Frederick Charles Frank was born in Durban, South Africa, in 1911. His parents returned to the U.K. very shortly after his birth. Frank was educated at Thetford Grammar School and Ipswich School before gaining scholarships to Lincoln College Oxford in 1929 to read Chemistry. He took his B.A. with first class honours in 1932 and received his B.Sc. a year later following research on phenyl-nitro-methane under N.V. Sidgwick and L.E. Sutton.
Frank went on to research for his D.Phil. on dielectric loss in organic materials with W. (later Lord) Jackson under E.B. Moullin at the Oxford Engineering Science Laboratory, following which he spent 1936-38 at the Kaiser Wilhelm Institut für Physik, Berlin-Dahlem, continuing his study of dielectric loss under P. Debye.
On his return to Britain Frank won an 1851 Senior Studentship to study at E.K. Rideal's Colloid Science Laboratory Cambridge but his dielectric studies of rubber and plastic were cut short by the outbreak of war. Frank spent the first year of the war working on smoke-filters and smoke-screens with O. Gatty, joining the Chemical Defence Research Establishment, Porton, in June 1940. In November, however, Frank was transferred to the Air Ministry's Assistant Directorate of Intelligence (Science) at the request of its Assistant Director, and Frank's friend from Oxford, R.V. Jones. He spent the rest of the war with the Air Ministry. 1940 was also the year of his marriage to Maia Maita Asché, the daughter of Professor B.M. Asché.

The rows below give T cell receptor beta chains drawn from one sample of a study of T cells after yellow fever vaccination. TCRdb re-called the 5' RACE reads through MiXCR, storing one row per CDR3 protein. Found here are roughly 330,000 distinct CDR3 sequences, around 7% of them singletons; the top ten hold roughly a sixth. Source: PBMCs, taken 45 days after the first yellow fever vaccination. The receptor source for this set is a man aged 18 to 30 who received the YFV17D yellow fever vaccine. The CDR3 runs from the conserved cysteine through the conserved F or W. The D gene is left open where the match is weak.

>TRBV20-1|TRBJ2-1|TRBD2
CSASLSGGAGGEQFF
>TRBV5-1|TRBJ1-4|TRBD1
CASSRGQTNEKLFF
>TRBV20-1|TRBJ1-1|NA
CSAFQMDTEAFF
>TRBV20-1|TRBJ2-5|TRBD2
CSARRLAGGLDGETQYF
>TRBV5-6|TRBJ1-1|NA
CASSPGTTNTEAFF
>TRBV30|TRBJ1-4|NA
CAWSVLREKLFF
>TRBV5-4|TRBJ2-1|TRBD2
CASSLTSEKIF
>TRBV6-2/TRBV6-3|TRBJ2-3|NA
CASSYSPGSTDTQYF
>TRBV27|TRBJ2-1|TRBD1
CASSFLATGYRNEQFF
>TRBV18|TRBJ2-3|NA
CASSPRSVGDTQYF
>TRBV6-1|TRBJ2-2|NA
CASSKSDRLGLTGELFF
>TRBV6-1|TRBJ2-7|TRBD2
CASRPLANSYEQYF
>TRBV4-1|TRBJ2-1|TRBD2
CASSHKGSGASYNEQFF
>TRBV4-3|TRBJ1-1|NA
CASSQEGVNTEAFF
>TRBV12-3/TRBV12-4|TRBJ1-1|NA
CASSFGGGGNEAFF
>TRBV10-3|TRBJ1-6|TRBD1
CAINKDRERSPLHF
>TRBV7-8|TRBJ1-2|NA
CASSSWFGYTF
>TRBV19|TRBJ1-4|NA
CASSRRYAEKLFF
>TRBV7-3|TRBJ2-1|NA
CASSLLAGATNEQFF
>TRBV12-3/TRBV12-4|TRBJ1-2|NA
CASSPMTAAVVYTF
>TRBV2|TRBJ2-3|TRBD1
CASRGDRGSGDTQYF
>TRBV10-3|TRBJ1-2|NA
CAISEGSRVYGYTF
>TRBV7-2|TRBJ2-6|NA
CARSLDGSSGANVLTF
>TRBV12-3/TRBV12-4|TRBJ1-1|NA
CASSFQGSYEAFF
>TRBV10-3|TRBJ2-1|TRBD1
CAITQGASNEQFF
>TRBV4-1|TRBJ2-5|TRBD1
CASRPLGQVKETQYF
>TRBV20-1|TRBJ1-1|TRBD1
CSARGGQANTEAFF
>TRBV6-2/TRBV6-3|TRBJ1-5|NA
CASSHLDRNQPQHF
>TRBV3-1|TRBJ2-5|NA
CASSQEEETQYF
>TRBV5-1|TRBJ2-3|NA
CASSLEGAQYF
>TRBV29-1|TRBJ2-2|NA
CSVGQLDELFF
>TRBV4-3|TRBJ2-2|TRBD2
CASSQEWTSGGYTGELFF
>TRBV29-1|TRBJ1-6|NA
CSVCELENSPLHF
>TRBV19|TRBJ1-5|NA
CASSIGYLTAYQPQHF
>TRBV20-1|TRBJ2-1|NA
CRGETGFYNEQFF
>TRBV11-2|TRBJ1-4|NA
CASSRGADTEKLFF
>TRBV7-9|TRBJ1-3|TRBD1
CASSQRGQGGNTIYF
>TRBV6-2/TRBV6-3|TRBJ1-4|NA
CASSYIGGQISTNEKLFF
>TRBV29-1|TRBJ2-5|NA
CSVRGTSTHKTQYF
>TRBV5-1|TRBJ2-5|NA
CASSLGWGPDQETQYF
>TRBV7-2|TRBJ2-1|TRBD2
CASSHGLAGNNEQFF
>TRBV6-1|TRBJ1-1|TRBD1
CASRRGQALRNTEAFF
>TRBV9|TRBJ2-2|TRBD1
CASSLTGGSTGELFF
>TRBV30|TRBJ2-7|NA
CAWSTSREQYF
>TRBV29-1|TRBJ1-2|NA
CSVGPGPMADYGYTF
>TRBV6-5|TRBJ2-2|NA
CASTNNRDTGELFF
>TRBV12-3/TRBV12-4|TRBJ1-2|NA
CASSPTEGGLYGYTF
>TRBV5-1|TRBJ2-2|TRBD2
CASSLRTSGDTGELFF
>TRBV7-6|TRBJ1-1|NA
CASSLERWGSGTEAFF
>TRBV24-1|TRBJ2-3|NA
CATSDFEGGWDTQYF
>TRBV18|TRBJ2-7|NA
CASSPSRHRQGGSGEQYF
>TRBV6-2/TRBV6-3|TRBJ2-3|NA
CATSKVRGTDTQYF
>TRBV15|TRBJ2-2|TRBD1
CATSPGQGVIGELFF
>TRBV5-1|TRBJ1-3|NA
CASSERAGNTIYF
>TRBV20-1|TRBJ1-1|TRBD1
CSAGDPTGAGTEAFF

In 1946 Frank took up a post in the Bristol University Physics Department for research in solid state physics (initially dielectric relaxation, and relaxation of the Kerr effect) though one of the first topics which engaged him was the synthesis of the elements in the origin of the Universe. Through sharing a room with W.K. Burton and N. Cabrera, however, Frank switched to research on crystal dislocations. His work with Burton and Cabrera was to demonstrate the role dislocations play in the growth of crystals. Apart from crystal defects Frank's wide-ranging research interests at Bristol included the mechanical properties of polymers, the theory of liquid crystals and the mechanics of the interior of the Earth.
Frank was appointed Reader in 1951, Melville Wills Professor in 1954 and Henry Overton Wills Professor and Director of the H.H. Wills Physics Laboratory in 1969. Appointment as Professor Emeritus upon reaching official retirement age in 1976 enabled Frank to continue with his research.